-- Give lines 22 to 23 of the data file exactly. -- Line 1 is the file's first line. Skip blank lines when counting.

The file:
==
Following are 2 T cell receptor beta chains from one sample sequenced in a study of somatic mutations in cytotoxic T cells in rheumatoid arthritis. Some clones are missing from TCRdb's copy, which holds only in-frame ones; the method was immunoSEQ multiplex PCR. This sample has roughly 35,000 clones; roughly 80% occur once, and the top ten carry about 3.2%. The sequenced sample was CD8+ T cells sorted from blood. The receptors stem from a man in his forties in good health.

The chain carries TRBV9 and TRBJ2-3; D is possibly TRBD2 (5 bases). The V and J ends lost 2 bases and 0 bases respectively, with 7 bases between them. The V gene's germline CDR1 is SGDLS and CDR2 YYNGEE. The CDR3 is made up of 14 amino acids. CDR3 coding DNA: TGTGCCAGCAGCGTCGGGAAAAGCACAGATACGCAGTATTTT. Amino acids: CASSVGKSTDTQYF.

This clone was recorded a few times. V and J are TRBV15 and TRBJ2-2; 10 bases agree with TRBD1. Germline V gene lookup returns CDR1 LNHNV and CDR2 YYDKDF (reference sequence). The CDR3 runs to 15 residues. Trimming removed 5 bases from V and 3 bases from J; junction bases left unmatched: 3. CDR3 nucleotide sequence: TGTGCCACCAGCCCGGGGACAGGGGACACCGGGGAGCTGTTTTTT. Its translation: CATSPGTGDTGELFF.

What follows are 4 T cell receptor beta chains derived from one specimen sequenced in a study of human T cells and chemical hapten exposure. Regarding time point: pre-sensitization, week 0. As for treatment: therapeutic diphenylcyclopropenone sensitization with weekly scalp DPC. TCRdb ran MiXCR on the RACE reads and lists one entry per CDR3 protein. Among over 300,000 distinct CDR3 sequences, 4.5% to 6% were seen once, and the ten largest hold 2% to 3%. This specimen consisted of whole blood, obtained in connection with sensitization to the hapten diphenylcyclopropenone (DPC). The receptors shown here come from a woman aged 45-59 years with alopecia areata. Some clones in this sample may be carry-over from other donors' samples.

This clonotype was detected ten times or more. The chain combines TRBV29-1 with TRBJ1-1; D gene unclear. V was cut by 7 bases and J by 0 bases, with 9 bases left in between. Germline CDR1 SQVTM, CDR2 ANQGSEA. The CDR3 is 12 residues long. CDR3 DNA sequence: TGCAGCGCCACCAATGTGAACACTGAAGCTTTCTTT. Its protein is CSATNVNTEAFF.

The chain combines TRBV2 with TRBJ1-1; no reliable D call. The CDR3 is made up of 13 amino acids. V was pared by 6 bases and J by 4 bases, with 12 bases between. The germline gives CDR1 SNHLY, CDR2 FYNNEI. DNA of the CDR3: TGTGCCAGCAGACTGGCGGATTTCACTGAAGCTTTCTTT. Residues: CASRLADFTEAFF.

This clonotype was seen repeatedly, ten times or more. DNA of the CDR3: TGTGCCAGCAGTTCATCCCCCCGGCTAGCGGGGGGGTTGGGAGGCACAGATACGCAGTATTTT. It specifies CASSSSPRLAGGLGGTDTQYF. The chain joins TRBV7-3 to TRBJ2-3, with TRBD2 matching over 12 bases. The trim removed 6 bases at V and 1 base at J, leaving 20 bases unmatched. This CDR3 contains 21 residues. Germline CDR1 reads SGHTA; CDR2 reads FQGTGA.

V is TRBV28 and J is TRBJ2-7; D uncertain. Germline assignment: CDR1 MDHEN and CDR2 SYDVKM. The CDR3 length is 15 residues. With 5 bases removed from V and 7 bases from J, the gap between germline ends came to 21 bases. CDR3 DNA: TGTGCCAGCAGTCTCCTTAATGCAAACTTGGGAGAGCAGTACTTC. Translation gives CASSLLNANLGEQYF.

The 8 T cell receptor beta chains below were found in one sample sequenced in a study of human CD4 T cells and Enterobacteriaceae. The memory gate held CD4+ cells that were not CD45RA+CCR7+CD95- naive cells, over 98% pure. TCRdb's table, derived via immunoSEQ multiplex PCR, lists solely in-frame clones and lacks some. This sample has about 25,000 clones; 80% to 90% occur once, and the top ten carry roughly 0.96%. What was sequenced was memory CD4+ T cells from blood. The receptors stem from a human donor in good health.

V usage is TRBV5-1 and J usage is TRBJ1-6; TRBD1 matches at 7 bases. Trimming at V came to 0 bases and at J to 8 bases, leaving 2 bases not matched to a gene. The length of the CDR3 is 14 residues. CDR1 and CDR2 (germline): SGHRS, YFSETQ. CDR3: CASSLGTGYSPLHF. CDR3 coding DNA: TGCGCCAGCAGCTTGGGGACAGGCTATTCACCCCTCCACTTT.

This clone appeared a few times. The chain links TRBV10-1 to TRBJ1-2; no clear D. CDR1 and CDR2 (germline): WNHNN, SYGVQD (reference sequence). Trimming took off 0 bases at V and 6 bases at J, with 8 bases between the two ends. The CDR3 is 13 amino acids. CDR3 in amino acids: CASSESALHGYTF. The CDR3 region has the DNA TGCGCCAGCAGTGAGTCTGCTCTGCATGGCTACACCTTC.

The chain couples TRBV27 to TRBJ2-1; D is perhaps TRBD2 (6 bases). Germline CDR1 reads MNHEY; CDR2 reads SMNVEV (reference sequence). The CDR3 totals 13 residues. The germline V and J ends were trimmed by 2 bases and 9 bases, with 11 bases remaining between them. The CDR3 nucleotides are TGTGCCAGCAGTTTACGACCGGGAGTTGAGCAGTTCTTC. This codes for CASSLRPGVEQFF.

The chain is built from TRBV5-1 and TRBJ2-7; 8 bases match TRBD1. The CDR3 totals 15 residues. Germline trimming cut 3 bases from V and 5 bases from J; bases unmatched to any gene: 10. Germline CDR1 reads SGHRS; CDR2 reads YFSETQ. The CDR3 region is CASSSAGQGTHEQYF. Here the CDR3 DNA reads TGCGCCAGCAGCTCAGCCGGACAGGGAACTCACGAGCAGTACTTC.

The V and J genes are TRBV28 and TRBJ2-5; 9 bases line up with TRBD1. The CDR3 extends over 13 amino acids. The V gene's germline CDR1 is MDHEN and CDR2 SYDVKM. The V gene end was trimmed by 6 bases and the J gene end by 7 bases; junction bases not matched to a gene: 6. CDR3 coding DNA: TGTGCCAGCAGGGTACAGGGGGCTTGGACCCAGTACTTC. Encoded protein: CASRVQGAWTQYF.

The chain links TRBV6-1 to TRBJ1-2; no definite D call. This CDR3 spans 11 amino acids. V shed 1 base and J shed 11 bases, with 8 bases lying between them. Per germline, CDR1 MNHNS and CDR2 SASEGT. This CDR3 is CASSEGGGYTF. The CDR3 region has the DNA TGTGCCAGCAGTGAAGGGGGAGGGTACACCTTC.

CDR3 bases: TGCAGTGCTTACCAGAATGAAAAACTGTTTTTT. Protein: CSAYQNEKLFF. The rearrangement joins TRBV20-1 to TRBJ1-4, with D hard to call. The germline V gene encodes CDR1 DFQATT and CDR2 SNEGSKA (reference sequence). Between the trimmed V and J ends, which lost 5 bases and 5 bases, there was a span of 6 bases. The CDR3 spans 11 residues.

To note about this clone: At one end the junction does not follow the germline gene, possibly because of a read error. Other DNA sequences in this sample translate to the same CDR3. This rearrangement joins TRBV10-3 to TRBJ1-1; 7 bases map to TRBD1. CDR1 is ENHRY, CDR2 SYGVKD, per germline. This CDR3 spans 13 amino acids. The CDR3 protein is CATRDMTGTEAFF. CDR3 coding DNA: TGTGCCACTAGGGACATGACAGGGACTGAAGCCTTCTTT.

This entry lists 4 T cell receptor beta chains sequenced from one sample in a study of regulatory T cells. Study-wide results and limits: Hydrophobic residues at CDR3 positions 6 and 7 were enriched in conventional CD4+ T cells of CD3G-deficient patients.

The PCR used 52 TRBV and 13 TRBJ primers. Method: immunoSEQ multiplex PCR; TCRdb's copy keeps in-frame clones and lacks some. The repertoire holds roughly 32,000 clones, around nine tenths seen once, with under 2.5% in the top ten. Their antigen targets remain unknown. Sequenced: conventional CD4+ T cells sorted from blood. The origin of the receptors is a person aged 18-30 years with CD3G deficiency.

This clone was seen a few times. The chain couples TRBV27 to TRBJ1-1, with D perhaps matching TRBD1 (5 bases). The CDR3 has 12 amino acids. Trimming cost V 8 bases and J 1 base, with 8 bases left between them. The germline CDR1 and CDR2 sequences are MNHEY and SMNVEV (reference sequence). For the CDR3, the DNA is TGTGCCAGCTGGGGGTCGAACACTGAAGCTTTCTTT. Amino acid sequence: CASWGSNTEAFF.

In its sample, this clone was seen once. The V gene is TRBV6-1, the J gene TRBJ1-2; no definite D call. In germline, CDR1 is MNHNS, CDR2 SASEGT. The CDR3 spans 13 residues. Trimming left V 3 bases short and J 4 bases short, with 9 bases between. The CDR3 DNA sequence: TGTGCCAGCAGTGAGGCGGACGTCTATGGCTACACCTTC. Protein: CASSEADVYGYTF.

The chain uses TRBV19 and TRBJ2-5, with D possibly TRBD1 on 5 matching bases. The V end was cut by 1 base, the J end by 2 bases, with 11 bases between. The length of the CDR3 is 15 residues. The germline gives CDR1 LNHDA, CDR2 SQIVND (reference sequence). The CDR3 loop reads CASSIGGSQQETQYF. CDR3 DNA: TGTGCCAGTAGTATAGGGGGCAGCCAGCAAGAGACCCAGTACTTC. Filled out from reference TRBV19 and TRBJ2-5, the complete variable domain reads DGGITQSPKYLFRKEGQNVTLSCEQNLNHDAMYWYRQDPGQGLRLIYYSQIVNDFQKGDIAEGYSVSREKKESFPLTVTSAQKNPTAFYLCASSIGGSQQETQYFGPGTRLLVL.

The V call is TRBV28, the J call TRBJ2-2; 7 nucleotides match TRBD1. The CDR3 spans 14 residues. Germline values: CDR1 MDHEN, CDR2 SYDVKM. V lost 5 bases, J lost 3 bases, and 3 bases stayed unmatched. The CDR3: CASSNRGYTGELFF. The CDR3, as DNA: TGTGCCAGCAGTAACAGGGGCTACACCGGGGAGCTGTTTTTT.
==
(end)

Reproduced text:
The chain uses TRBV19 and TRBJ2-5, with D possibly TRBD1 on 5 matching bases. The V end was cut by 1 base, the J end by 2 bases, with 11 bases between. The length of the CDR3 is 15 residues. The germline gives CDR1 LNHDA, CDR2 SQIVND (reference sequence). The CDR3 loop reads CASSIGGSQQETQYF. CDR3 DNA: TGTGCCAGTAGTATAGGGGGCAGCCAGCAAGAGACCCAGTACTTC. Filled out from reference TRBV19 and TRBJ2-5, the complete variable domain reads DGGITQSPKYLFRKEGQNVTLSCEQNLNHDAMYWYRQDPGQGLRLIYYSQIVNDFQKGDIAEGYSVSREKKESFPLTVTSAQKNPTAFYLCASSIGGSQQETQYFGPGTRLLVL.

The V call is TRBV28, the J call TRBJ2-2; 7 nucleotides match TRBD1. The CDR3 spans 14 residues. Germline values: CDR1 MDHEN, CDR2 SYDVKM. V lost 5 bases, J lost 3 bases, and 3 bases stayed unmatched. The CDR3: CASSNRGYTGELFF. The CDR3, as DNA: TGTGCCAGCAGTAACAGGGGCTACACCGGGGAGCTGTTTTTT.